Mara Dierssen has always known what she wanted to be. This 46-year old researcher is the head of a leading research group in neurobiology at the Centre for Genomic Regulation (CRG), teaches at three universities, organises many outreach activities, sings in a rock and roll band and has four sons.
When did you become interested in science?
You can tell a scientist from early on, we are the ones who always want to know everything… I was always fascinated by the nervous system, specially the big questions such as how do we keep memories, or why we feel emotions. After studying Medicine I did my PhD at the University of Cantàbria in neuroscience.
After a postdoc at the UAB I went back to Cantàbria to start my own lab. I started from scratch, but soon people arrived to work with me in mental retardation. It was a very productive period.
And then you came back to Catalonia…
Yes, to the Institut de Recerca Oncológica with Xavier Estivill, who had a very potent group in the genetics of Down syndrome (DS). These years were very good and I learned a lot.
From there you came to the CRG. What are your main research lines?
We basically study mental retardation, specially DS, and also neuropsychiatric diseases.
You are very much in contact with the people who have the disabilities you study – how do you value this?
We scientists cannot be detached form the reality we are studying. For me it is important to know that there are real people behind my research. And getting to know them helps one to understand better the disease. Also, I think we have a lot to learn from people with disabilities, from their attitude and willpower.
“We have a lot to learn from people with disabilities”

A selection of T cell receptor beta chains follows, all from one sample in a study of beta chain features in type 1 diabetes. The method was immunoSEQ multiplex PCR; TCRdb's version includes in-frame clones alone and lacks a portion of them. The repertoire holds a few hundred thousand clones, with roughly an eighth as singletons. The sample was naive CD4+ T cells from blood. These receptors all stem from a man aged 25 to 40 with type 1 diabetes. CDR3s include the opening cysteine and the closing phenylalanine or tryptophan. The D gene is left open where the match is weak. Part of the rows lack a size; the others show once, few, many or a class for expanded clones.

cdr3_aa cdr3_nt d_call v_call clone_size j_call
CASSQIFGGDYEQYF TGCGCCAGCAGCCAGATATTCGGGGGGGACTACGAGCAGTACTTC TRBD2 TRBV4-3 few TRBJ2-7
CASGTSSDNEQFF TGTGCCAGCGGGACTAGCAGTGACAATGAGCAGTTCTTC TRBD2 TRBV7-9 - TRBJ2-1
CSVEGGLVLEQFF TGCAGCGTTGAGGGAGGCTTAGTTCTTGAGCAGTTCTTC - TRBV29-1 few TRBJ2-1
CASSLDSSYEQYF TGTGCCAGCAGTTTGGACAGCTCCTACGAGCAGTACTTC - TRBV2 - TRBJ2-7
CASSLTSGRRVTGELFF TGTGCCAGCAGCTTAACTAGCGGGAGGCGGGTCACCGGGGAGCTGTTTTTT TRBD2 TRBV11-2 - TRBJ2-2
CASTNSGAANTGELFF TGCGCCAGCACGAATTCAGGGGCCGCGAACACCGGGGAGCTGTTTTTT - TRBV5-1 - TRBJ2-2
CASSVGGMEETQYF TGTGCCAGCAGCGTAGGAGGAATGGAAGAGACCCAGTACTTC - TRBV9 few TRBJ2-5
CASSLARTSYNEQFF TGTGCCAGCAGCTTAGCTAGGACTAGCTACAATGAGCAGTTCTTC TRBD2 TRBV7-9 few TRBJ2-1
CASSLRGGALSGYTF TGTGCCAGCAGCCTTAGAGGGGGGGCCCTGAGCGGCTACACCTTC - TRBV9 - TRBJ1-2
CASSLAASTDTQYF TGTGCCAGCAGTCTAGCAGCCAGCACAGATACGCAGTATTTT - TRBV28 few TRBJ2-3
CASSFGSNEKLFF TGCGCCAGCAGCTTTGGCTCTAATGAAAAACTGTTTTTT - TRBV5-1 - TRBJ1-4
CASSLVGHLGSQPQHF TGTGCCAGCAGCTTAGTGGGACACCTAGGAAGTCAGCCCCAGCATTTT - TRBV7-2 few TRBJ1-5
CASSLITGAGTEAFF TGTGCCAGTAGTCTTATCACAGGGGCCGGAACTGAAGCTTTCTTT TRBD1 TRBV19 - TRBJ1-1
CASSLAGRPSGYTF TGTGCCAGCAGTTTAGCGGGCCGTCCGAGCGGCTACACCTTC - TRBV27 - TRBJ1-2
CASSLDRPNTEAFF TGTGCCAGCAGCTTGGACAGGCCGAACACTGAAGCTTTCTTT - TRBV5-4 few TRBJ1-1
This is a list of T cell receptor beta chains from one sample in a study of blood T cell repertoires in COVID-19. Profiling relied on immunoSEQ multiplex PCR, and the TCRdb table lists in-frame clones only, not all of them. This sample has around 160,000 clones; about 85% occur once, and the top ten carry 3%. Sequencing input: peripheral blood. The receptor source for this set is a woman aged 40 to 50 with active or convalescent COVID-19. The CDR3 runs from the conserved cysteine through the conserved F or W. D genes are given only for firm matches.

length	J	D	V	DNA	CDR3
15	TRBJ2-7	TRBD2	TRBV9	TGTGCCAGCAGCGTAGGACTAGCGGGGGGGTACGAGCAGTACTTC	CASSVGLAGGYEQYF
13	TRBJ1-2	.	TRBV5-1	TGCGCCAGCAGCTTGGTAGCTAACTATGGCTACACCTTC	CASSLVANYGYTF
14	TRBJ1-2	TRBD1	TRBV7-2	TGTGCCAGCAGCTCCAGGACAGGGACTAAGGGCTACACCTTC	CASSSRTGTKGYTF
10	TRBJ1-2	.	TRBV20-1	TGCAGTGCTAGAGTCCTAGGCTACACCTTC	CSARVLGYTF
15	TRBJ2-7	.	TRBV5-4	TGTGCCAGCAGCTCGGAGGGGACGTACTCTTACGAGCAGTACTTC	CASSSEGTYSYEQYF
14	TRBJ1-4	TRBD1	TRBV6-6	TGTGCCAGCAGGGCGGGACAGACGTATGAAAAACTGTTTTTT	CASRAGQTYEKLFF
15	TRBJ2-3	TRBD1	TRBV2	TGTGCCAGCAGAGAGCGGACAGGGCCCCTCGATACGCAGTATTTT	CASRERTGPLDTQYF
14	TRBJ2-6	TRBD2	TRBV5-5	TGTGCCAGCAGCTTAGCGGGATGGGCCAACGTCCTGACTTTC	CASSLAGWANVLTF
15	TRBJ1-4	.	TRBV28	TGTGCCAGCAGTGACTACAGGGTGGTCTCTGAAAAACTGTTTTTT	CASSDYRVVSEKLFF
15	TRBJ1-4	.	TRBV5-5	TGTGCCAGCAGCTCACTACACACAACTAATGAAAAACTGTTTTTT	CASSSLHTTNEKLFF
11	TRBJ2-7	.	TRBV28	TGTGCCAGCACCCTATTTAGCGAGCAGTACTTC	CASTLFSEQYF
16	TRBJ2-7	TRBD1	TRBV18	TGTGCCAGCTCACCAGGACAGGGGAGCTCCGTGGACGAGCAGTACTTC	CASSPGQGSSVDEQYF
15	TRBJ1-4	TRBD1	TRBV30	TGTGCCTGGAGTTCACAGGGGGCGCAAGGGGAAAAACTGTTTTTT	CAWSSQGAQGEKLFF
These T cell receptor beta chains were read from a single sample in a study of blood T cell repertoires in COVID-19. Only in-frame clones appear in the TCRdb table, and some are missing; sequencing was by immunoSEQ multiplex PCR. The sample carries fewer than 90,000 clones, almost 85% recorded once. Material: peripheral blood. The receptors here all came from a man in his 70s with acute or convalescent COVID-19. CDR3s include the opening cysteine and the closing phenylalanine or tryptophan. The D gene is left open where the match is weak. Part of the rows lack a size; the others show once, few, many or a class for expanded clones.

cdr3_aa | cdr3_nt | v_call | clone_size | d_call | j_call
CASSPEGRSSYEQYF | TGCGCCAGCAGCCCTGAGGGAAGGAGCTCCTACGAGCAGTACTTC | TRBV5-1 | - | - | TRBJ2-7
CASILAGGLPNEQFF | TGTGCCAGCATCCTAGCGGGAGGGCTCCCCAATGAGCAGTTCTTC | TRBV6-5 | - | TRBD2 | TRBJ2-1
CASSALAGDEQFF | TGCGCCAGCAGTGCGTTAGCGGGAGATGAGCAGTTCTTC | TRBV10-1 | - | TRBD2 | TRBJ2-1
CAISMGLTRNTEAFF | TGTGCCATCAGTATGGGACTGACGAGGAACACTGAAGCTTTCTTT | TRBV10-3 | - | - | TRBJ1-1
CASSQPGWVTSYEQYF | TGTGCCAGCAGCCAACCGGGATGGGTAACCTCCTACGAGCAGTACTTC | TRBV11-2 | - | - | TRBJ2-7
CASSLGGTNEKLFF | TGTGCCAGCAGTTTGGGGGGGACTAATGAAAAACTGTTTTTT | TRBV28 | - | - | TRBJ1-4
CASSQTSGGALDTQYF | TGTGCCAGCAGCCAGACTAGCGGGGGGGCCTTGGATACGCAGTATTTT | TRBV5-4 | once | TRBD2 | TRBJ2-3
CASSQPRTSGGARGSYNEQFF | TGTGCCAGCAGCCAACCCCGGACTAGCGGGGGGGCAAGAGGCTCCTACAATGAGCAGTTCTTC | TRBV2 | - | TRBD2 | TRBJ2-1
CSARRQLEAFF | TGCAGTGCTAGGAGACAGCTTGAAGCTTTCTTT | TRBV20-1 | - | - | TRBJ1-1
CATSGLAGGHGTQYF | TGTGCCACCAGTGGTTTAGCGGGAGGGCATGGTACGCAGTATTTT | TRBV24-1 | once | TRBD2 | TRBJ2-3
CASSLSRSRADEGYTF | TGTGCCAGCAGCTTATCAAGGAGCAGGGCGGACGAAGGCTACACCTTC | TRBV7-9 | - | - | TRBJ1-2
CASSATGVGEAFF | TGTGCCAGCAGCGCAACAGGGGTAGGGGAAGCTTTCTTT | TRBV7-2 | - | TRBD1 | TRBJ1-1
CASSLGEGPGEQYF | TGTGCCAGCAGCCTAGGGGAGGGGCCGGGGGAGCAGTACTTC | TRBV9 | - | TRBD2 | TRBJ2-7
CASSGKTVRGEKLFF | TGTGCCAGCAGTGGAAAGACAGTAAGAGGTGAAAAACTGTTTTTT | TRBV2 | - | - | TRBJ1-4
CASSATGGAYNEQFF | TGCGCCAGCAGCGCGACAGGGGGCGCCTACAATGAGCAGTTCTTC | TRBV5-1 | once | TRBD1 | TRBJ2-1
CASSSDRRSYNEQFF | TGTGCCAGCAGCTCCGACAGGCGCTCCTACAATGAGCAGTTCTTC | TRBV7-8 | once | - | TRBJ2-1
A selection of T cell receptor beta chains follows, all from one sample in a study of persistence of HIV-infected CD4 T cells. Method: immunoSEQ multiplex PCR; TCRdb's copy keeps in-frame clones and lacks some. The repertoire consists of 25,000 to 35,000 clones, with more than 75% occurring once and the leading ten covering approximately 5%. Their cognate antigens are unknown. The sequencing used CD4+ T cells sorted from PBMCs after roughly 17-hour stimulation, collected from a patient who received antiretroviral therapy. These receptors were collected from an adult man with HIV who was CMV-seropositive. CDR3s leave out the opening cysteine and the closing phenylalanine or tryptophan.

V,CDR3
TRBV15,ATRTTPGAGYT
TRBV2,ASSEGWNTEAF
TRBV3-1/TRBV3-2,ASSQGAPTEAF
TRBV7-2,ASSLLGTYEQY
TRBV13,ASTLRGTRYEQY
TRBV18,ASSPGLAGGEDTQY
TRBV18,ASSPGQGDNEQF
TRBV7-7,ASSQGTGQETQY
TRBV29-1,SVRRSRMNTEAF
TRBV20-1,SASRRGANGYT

It seems impossible that you have time to do everything – how is your typical day?
Tiring! I wake up at 4’45 am and I come to work: articles, meetings, experiments, classes, paperwork. I eat something quick in front of my computer and I try to leave at about 17’30 or 18h. When I get home I help my sons with their homework, we have dinner, chat a bit and I go bed at about 11’30 pm.
Do you think that research is an egalitarian world?
I think we are getting there, but it isn’t yet. The big decisions are still in hands of men, who occupy the majority of top positions. When I started it was even worse: before getting a contract they asked you whether you were thinking of having children, and that was a decisive factor!
What do you think about science communication to the public?
If we want science to be valued and to receive funding from public sources, we cannot ignore the public. And, if it is properly explained, people love science! It also favours scientific vocations. A few people have come to do some experiments in my lab after having attended a science outreach event.
The problem is that this is not valued in Spain, it is rather considered a waste of time. Also, it requires a lot of time and effort and, in an environment with so much pressure, this is difficult. And there is zero economic support. It is a real misery compared with what is dedicated to other social or cultural events.
What is the best about science?
The intellectual challenge! The satisfaction of understanding a process, having to revise my own thinking every five minutes because there is something that doesn’t fit.
And the worst?
The job insecurity, which doesn’t allow us to start ambitious projects. I had to start my lab five times, and I didn’t actually have a contract until I was 40: I had only fellowships. Of course mobility is a positive thing, but a balance is necessary.
What would you be if you were not a scientist?
I would just not be! Being a scientist is not a profession, it is a way of life.